The International Criminal Court in The Hague, Netherlands, will soon have a permanent new home close to the North Sea. Danish firm Schmidt Hammer and Lassen won the rights to design the new building, which will be built to be environmentally sustainable as well as sensitive to the bordering natural environment. The new International Criminal Court (ICC) will be a striking building meant to convey eminence and authority as well as trust and hope.
Up until now, the ICC has been located in temporary offices, but it will now have a permanent home on the edge of the city. The complex consists of a series of striking square towers that contrast and accentuate the beauty of the nearby dunes. Schmidt Hammer and Lassen competed against a shortlist of twenty international firms and won with their design because of their attractive integration of the natural landscape and their contribution to the city.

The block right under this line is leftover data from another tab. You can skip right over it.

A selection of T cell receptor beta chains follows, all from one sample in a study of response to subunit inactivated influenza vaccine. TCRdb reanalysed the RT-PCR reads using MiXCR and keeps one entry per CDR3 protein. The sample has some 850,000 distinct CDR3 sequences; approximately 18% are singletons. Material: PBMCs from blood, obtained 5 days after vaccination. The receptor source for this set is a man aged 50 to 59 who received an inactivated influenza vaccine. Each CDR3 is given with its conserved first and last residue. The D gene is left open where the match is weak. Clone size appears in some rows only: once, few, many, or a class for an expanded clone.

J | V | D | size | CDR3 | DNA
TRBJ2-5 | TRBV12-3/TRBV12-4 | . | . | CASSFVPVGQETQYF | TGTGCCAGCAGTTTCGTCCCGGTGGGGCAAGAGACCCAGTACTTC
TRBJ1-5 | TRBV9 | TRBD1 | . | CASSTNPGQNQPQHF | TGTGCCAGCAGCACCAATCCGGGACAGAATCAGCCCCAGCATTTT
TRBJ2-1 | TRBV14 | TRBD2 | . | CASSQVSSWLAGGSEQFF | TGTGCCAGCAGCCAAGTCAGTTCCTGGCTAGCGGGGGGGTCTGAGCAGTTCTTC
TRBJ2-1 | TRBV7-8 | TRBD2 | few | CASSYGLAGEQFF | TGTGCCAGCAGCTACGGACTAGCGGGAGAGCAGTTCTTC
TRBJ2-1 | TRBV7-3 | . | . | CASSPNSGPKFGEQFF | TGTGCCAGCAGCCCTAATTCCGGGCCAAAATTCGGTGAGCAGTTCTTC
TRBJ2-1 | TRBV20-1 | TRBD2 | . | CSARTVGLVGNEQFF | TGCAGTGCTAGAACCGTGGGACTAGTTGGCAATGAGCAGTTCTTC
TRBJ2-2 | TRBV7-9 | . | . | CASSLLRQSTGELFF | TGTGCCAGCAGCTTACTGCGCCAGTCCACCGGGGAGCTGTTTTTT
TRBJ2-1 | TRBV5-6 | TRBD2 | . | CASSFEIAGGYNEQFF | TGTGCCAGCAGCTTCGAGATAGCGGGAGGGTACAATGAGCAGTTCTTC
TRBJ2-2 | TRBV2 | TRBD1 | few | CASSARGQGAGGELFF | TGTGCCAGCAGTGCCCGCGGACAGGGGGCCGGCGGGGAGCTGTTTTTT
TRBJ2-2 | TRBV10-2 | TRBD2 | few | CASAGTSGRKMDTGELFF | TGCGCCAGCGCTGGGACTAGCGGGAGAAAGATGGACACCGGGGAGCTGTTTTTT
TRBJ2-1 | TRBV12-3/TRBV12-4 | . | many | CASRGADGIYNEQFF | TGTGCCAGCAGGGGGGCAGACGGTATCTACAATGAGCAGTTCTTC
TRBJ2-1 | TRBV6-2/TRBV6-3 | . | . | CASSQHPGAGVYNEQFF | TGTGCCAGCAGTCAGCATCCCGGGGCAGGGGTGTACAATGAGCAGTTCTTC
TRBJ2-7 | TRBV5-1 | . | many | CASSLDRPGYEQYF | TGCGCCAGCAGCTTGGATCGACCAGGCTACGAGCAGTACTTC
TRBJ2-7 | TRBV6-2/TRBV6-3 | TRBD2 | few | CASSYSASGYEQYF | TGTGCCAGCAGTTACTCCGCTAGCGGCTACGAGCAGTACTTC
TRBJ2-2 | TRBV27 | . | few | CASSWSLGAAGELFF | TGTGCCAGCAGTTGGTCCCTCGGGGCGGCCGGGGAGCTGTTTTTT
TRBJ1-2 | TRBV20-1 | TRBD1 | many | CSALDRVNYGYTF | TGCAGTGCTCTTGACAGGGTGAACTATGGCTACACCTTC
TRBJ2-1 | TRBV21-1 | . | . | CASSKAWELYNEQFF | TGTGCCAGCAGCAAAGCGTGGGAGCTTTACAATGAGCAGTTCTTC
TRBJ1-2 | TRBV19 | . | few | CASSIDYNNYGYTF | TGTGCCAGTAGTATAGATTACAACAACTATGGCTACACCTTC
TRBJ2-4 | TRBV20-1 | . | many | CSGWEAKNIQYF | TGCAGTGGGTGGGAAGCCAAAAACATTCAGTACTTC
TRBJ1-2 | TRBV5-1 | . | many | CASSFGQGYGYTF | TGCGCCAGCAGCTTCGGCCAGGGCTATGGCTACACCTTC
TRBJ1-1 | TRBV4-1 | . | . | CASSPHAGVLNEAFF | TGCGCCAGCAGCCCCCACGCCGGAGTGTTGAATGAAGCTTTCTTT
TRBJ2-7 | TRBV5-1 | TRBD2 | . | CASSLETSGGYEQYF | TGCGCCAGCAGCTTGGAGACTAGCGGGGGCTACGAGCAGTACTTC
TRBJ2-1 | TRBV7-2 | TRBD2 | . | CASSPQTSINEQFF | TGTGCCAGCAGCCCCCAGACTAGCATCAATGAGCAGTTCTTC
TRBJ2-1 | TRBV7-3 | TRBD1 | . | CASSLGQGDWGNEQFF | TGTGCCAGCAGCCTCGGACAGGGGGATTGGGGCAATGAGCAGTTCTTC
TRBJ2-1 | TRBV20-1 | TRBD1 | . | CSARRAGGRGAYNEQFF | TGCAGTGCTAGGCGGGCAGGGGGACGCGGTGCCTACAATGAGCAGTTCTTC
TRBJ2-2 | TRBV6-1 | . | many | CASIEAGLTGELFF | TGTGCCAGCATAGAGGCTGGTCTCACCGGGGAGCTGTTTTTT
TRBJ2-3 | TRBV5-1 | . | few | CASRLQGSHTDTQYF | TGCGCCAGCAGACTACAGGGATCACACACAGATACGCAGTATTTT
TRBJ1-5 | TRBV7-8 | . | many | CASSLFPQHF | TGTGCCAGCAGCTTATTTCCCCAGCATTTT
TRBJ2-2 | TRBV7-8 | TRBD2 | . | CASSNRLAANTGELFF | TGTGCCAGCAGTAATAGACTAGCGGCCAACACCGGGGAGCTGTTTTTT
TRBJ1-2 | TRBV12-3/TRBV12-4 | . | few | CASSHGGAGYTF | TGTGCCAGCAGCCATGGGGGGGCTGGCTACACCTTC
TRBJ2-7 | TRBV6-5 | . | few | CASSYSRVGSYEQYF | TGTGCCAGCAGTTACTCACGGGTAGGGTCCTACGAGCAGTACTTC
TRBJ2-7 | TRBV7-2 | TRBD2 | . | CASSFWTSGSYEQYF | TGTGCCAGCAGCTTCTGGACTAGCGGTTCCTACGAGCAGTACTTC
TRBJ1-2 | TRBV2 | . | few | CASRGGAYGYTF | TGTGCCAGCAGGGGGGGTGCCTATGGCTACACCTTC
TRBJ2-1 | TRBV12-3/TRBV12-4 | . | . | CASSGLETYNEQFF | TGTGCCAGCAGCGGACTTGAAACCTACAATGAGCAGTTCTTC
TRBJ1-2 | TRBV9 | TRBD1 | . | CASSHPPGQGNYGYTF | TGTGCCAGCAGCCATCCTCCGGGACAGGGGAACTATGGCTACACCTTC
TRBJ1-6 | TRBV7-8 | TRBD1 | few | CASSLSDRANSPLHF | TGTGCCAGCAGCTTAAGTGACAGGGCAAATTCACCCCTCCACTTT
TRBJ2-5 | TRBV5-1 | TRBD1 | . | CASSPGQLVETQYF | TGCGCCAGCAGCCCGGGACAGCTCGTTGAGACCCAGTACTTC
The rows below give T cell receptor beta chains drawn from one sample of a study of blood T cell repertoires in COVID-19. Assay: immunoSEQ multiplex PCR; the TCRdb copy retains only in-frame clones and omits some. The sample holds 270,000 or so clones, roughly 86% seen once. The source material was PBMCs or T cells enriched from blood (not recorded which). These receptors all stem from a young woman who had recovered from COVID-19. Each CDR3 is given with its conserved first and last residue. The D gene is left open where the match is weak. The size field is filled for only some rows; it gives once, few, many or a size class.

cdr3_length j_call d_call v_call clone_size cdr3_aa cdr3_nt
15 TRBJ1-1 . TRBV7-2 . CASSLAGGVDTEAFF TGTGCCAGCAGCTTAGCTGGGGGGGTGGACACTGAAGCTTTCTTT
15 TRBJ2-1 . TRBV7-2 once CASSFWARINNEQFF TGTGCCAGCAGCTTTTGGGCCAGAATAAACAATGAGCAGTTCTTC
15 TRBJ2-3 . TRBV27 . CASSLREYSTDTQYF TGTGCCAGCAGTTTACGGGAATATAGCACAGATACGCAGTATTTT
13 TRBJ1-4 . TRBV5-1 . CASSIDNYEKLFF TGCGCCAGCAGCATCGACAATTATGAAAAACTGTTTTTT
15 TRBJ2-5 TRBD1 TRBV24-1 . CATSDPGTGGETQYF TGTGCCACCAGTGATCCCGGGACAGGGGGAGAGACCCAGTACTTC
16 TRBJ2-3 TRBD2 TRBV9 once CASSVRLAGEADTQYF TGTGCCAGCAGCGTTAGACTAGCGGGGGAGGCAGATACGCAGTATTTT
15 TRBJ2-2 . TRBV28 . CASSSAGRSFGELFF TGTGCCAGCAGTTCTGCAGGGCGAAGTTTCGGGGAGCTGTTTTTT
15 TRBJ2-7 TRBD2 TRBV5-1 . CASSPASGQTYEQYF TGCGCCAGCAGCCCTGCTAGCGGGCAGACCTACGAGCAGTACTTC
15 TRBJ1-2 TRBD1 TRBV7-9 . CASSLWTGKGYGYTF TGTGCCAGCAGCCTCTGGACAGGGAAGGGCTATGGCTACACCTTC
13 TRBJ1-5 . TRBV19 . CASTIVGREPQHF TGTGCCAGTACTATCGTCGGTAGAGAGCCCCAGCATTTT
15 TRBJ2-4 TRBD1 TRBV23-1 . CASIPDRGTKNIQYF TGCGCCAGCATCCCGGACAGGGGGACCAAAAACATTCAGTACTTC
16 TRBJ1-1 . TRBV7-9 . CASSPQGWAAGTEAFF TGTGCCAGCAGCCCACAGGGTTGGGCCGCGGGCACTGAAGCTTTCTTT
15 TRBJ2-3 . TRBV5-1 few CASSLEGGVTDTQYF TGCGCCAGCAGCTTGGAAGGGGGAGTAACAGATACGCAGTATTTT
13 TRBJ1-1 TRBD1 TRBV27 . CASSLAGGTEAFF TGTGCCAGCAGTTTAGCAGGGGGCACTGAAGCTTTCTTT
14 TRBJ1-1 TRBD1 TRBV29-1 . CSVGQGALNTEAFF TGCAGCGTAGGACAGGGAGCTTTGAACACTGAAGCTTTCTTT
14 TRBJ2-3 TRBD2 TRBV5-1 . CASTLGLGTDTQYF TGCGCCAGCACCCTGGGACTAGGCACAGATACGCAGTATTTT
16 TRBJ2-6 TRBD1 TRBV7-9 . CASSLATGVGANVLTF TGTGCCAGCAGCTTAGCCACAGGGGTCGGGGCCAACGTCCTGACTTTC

The new ICC will be designed to BREEAM Excellent standards, with a strong focus the building’s footprint and building materials. The building’s facade will be clad in a composite low-maintenance material that is typically used for wind turbines and race cars — possibly fiberglass, which is suitable for the salty and windy climate of the North Sea coast. Natural daylight will be used extensively in the public areas and courtyards to provide light. Additionally, plants and flowers from each of the 10 ICC member countries will be planted in the gardens as a sign of unity.